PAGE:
I’m up to nine now. When I finish my master’s program in creative writing at Lesley University this summer, I plan on treating myself to a gorgeous retractable fountain pen that I tested out at the Bromfield Pen Shop in Boston. It’s a little pricier than my $20 Metropolitans, but it’s SO going to be worth it.

The thing about fountain pens is this, though. They require the proper paper to be truly enjoyed.

#3: Writers (sometimes) Know Way Too Much About Paper

You can’t just grab any old notebook and write in it with a fountain pen. The moment you try, and I’m speaking from direct personal experience here, you will discover (perhaps for the first time) that not all paper is the same. In fact, most paper in most notebooks is crap. The second you touch even an extra fine fountain pen nib to a sheaf of paper, the quality of that paper will be revealed by how much bleeding and feathering of ink you get.  Bond weight is a thing I now ask (hapless) salespeople about, as is paper finish and fiber blend.

And what I now know is this: there is NO relationship between the price of a notebook and the quality of the paper within.

Moleskin? Bleck. Those lovely leather bound tomes of blank pages adorning the shelves at Barnes and Noble? Ugh. You’d better choose a subpar writing implement if you’re going to use those babies to record your deep thoughts or your next best seller. The 25 cent, one subject, spiral bound Staples brand notebooks? Glorious. The paper handles a fountain pen like a dream.

Which is why, when madam detective moves from my writing desk adorned with my stack of lovely notebooks and my somewhat ridiculous collection of fountain pens (and inks. So many inks, but I won’t go there), to open the office closet, she will stand and gape at the stack of almost forty 1-subject Staples brand notebooks that I’ve hoarded there.  Hey, you never know when Staples stops making those bad boys or changes the paper they use in them.

In conclusion, I pay the bills by teaching, and so I’m prone to telling people that I’m a “Teacher.”  In my heart (and my psyche), however, I am a Writer and I’ve left plenty of evidence to prove it.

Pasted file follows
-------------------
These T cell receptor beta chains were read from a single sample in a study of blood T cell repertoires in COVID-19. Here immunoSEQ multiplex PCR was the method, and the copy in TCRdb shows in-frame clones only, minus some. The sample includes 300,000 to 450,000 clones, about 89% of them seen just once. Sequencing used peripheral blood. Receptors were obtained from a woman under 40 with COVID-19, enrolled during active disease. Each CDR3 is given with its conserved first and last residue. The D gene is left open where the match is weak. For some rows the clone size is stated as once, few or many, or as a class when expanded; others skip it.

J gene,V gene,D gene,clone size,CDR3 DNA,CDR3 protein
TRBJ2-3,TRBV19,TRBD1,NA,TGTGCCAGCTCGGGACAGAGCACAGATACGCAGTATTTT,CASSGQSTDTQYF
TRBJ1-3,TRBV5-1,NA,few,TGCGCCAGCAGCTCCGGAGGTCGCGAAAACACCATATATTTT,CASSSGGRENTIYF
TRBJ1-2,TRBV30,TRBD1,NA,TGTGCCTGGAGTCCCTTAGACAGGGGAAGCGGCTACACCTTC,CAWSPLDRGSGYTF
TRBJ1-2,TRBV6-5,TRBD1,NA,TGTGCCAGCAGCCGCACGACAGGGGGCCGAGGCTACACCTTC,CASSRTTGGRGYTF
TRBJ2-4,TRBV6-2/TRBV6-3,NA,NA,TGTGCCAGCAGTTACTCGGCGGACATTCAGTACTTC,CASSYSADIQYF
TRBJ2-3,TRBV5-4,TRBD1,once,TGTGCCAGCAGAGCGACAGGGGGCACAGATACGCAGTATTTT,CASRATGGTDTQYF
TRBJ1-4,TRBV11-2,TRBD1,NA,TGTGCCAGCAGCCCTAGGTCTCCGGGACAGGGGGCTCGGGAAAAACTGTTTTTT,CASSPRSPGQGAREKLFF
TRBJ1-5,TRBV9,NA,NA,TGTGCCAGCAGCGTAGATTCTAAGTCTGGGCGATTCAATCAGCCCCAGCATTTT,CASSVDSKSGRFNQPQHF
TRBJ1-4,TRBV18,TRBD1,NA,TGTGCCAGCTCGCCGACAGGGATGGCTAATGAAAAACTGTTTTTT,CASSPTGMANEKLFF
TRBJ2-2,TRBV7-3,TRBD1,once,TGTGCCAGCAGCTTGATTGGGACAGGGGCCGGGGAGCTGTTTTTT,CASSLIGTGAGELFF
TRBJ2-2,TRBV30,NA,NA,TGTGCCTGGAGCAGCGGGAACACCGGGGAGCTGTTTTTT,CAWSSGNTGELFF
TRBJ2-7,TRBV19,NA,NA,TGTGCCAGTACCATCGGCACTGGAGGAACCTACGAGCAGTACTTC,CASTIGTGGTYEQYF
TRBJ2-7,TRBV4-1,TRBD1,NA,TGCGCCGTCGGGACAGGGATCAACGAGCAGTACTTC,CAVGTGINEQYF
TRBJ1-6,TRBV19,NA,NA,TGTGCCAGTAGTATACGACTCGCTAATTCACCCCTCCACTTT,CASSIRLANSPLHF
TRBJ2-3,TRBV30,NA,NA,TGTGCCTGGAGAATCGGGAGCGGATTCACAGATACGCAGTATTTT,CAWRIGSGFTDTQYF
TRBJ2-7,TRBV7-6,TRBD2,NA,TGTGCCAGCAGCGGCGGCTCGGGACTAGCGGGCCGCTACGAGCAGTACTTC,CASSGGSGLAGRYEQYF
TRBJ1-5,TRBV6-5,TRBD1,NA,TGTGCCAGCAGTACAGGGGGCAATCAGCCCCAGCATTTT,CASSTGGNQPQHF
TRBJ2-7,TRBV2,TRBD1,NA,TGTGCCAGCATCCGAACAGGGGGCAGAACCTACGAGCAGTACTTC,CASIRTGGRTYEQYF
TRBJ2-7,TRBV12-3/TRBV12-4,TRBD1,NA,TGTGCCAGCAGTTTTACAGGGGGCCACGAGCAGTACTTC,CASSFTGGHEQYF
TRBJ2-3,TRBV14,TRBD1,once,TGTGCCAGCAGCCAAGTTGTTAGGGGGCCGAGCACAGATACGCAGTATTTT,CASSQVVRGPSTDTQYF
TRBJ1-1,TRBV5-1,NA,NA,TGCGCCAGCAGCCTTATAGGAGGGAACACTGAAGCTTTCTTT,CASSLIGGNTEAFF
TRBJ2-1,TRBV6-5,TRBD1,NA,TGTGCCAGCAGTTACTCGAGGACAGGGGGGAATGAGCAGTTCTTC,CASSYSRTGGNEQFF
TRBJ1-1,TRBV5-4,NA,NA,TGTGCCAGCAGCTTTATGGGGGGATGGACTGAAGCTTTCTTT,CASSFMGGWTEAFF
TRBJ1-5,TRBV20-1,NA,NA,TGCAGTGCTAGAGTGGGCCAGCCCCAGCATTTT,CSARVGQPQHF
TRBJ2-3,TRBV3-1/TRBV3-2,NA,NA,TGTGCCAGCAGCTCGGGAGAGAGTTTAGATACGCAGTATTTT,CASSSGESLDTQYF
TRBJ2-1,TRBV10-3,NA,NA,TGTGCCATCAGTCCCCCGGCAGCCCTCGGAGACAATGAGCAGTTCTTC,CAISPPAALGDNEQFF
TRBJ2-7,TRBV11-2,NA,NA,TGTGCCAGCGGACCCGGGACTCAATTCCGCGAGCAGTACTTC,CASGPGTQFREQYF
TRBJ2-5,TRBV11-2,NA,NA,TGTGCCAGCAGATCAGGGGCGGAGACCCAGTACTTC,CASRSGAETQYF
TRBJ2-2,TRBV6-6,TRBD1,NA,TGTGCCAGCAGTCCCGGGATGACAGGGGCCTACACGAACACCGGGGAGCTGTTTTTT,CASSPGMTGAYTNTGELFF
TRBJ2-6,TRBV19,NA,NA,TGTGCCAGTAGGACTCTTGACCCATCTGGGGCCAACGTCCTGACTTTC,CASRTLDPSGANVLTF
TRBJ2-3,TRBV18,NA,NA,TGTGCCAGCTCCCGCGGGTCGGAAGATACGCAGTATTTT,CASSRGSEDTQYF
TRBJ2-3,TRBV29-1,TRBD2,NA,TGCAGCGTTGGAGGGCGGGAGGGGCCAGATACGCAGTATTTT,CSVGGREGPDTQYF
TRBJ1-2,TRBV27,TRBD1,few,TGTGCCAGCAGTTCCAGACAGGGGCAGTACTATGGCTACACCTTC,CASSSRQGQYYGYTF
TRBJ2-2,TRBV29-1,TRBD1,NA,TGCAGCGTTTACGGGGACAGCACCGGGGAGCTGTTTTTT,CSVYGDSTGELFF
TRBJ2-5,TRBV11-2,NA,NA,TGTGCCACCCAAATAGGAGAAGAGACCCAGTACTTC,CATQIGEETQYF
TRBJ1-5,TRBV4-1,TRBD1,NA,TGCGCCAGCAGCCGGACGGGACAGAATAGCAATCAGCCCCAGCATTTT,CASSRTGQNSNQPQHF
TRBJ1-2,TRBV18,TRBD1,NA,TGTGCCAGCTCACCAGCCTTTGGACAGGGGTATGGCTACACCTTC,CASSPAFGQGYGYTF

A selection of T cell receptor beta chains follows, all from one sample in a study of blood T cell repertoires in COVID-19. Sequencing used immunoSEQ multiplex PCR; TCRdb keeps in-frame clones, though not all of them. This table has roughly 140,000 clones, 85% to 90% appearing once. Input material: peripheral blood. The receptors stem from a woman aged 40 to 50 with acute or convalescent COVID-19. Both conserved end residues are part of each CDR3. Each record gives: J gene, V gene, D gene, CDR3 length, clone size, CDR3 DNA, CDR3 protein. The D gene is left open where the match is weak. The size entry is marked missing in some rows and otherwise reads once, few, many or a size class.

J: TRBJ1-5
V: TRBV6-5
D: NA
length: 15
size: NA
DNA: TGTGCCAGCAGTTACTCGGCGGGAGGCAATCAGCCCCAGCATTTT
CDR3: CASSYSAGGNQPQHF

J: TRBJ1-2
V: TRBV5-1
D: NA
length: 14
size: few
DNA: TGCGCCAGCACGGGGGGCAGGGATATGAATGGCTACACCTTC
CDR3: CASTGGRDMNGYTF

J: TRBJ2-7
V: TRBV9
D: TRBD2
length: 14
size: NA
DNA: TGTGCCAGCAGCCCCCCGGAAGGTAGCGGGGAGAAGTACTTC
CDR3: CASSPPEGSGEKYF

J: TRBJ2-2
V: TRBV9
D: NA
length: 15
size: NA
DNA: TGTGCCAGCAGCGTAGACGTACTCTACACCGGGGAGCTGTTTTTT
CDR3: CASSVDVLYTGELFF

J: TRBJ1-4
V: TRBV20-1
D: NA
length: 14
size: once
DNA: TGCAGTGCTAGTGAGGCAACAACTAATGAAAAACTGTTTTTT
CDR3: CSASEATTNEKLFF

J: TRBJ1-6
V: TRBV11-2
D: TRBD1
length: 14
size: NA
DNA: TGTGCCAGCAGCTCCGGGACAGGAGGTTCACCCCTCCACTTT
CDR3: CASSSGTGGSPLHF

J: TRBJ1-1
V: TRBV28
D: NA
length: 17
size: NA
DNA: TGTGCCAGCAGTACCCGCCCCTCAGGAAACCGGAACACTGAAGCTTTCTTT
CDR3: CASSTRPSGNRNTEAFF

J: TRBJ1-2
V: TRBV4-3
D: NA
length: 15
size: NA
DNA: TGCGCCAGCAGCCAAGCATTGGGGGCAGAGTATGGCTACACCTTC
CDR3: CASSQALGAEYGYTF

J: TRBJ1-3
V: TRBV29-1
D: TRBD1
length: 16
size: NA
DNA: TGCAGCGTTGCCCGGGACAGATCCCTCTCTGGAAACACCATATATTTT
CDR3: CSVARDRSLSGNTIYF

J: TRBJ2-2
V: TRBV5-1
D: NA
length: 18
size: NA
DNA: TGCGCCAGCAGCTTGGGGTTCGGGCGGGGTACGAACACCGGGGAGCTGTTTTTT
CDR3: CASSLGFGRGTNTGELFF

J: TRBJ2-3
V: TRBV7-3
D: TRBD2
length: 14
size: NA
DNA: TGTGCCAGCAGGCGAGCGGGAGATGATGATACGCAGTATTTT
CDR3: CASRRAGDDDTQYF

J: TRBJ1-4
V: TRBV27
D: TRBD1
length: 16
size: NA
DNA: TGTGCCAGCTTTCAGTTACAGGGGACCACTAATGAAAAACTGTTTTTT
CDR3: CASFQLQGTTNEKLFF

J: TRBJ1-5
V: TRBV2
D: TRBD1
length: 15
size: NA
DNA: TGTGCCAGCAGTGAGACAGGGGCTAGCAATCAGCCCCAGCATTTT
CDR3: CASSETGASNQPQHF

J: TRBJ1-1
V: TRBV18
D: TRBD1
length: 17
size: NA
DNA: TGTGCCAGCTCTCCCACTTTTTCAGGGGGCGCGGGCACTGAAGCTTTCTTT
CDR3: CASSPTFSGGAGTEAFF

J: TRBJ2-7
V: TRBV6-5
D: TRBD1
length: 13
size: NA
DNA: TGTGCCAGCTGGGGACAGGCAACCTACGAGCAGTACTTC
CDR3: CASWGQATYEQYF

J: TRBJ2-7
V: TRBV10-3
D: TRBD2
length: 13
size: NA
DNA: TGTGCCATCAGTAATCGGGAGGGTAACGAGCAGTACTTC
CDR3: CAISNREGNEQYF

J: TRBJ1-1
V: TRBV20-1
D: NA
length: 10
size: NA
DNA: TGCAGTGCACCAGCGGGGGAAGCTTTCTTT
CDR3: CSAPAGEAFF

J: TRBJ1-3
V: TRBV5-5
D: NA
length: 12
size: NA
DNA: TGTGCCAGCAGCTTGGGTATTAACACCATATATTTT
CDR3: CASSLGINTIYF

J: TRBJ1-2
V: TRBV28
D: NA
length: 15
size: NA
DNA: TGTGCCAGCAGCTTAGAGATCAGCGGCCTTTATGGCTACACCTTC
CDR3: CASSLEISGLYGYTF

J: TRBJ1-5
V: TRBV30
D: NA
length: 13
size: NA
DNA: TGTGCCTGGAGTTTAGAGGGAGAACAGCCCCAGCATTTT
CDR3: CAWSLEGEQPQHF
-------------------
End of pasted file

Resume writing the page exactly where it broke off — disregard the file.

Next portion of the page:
Do you have a favorite pen that you love? Are you a sucker for a blank notebook with a pretty cover? Come one, I know I’m not the only one with this affliction.


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  2. Reese

    Me? Inasmuch as I am, primarily at least, a fiction writer, when someone asks me what I do for a living, I tell them I am a professional liar! LOL.

    Notebooks? Yeh. Y’got me there. But then, you can’t take your laptop EVERYWHERE! And I do so love a day in the park without having to worry about my laptop battery going out on me.

    Now… about those pens. I don’t collect pens. My son is the collector of writing instruments – and BOOKS! OMG Ooooold books. dating back to the American Civil War. Me? I just love my one, really good and far too expensive, Cross pen. It’s got good weight so I can fully appreciate the words it creates.

    As for your ‘argument’ for “writer” vs “teacher”, if you call teaching ‘living’, if it thrills your soul to be doing it, if, at the end of a work day, you are at peace with what you have done but it still consumes your spirit, then you ARE a teacher. But don’t let that limit or restrict the other things you are — mother? spouse? friend? daughter? — writer? (Professional liar?)

    You can be, and are, all of those things. Just find where everything weighs in the balance of your life. None of them, individually, define who or what you are, but all of them are contributing factors.